“So many of the security holes in this nation stem from seeming intransigence and incompetence within the government, itself responsible for the collective security of all,” said Siciliano. “But government must be the inspiration for proper security of all kinds. The much-needed template for security against those who would steal Americans’ identities to hide here must come from the public domain.”

CEO of and a member of the Bank Fraud & IT Security Report‘s editorial board, Siciliano leads Fortune 500 companies and their clients in workshops that explore consumer education solutions for security issues. An experienced identity theft speaker and author of “The Safety Minute: 01,” he has discussed data security and consumer protection on CNBC, on NBC’s “Today Show,” on FOX News, and elsewhere.

Concerning the confluence of illegal immigration and identity theft, a Jan. 4th article from the Associated Press explored strong anecdotal evidence linking the two phenomena.

Three days later the Associated Press then reported that Tim Pawlenty, Minnesota’s Republican Governor, signed executive orders…to give state agents a role in enforcing immigration law and reviewing millions of driver’s license photos for possible fraud.” A related article, which ran in the West Central Tribune, noted that an effort to stem identity theft tied to illegal immigration fueled Pawlenty’s actions. His move was expected to encounter opposition from the state legislature, according to the AP report.

“The Social Security number is the key to the kingdom,” said Siciliano. “The issue of illegal immigration touches on this significantly. While their ‘undocumented worker’ status benefits them—and those who hire them—in ways, many illegal immigrants may strive to become faux legitimate through the use of stolen Social Security numbers. Given the preponderance of data breaches these past few years that placed literally millions of Social Security numbers in harm’s way, the logical conclusion is not too hard to make.”

Readers may view YouTube video below of Siciliano on “FOX News,” explaining how the ubiquity of Social Security numbers as universal identifiers helps thieves online and off-line. Those wishing to learn how to protect themselves against identity theft, a major concern for anyone who has fallen prey to online scammers, may view video of Siciliano at VideoJug.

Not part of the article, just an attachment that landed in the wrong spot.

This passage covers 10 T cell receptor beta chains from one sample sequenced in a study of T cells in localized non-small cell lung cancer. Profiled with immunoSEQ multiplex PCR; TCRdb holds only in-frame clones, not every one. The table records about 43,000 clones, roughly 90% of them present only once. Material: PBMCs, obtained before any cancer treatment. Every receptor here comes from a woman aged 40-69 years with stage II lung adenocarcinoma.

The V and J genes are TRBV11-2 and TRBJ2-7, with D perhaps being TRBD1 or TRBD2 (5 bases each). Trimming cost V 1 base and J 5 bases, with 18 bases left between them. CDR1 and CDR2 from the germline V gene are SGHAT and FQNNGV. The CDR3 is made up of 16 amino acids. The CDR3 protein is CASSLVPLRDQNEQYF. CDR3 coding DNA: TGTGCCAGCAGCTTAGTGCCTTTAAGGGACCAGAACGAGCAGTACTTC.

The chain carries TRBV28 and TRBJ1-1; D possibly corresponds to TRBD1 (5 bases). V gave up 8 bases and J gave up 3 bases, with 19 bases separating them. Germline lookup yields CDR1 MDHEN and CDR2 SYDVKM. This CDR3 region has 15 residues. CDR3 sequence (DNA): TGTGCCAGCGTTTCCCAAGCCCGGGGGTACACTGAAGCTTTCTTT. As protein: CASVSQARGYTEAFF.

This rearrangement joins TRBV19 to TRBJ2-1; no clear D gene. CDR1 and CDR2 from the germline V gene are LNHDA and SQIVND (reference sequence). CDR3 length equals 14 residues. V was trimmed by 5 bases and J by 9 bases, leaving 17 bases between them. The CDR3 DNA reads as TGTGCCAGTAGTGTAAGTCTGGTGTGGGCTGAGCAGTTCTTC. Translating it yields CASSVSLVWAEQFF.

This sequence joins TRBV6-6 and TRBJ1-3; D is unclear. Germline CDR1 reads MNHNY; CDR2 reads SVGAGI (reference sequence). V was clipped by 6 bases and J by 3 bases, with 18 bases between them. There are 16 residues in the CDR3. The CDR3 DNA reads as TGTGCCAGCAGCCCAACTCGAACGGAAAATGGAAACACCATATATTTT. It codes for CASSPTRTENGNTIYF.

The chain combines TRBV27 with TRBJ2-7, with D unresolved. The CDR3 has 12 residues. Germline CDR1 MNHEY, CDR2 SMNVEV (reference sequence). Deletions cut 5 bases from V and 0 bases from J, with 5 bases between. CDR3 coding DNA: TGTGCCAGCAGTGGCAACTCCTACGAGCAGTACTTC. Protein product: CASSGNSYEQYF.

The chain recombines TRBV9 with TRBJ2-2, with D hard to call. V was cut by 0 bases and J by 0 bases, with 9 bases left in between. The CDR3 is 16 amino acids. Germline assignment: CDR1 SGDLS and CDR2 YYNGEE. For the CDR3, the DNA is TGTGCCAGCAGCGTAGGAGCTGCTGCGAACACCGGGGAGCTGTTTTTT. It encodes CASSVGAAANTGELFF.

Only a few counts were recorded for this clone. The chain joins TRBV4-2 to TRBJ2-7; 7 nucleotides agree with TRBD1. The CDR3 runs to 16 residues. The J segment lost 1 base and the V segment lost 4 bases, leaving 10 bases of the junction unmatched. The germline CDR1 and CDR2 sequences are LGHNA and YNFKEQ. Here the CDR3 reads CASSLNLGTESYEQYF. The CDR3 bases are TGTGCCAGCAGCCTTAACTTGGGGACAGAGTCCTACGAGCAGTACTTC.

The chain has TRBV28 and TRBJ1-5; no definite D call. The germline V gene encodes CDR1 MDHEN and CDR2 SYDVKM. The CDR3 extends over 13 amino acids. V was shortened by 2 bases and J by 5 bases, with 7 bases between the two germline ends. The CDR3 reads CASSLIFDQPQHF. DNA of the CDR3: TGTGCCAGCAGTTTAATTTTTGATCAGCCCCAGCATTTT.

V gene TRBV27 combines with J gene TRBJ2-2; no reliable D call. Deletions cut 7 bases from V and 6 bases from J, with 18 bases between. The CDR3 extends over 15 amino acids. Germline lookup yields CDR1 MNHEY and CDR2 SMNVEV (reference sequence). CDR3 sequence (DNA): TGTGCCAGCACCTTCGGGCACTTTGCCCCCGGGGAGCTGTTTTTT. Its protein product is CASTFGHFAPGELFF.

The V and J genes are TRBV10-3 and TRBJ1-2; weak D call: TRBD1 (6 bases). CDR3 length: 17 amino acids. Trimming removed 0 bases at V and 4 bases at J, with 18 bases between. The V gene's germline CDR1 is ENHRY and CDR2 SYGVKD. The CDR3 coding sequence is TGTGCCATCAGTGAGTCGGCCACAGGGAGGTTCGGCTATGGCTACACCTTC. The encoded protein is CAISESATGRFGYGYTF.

Identity theft affects us all. Robert Siciliano, CEO of and member of the Bank Fraud & IT Security Report‘s editorial board, makes it his mission to provide consumer education solutions on identity theft to Fortune 500 companies and their clients.

A leader of personal safety and security seminars nationwide, Siciliano has been featured on “The Today Show,” CNN, MSNBC, CNBC, “FOX News,” “The Suze Orman Show,” “The Montel Williams Show,” “Maury Povich,” “Sally Jesse Raphael,” “The Howard Stern Show,” and “Inside Edition.” The Privacy Learning Institute features him on its Website. Numerous magazines, print news outlets, and wire services have turned to him, as well, for expert commentary on personal security and identity theft. These include Forbes, USA Today, Entrepreneur, Woman’s Day, Good Housekeeping, The New York Times, Los Angeles Times, Washington Times, The Washington Post, Chicago Tribune, United Press International, Reuters, and others.

Visit Siciliano’s Web site,; blog,; and YouTube page,

The media are encouraged to get in touch with Siciliano directly:

Robert Siciliano, Personal Security Expert
CEO of
PHONE: 888-SICILIANO (742-4542)
FAX: 877-2-FAX-NOW (232-9669)

The media may also contact:

Brent W. Skinner
President & CEO of STETrevisions
PHONE: 617-875-4859
FAX: 866-663-6557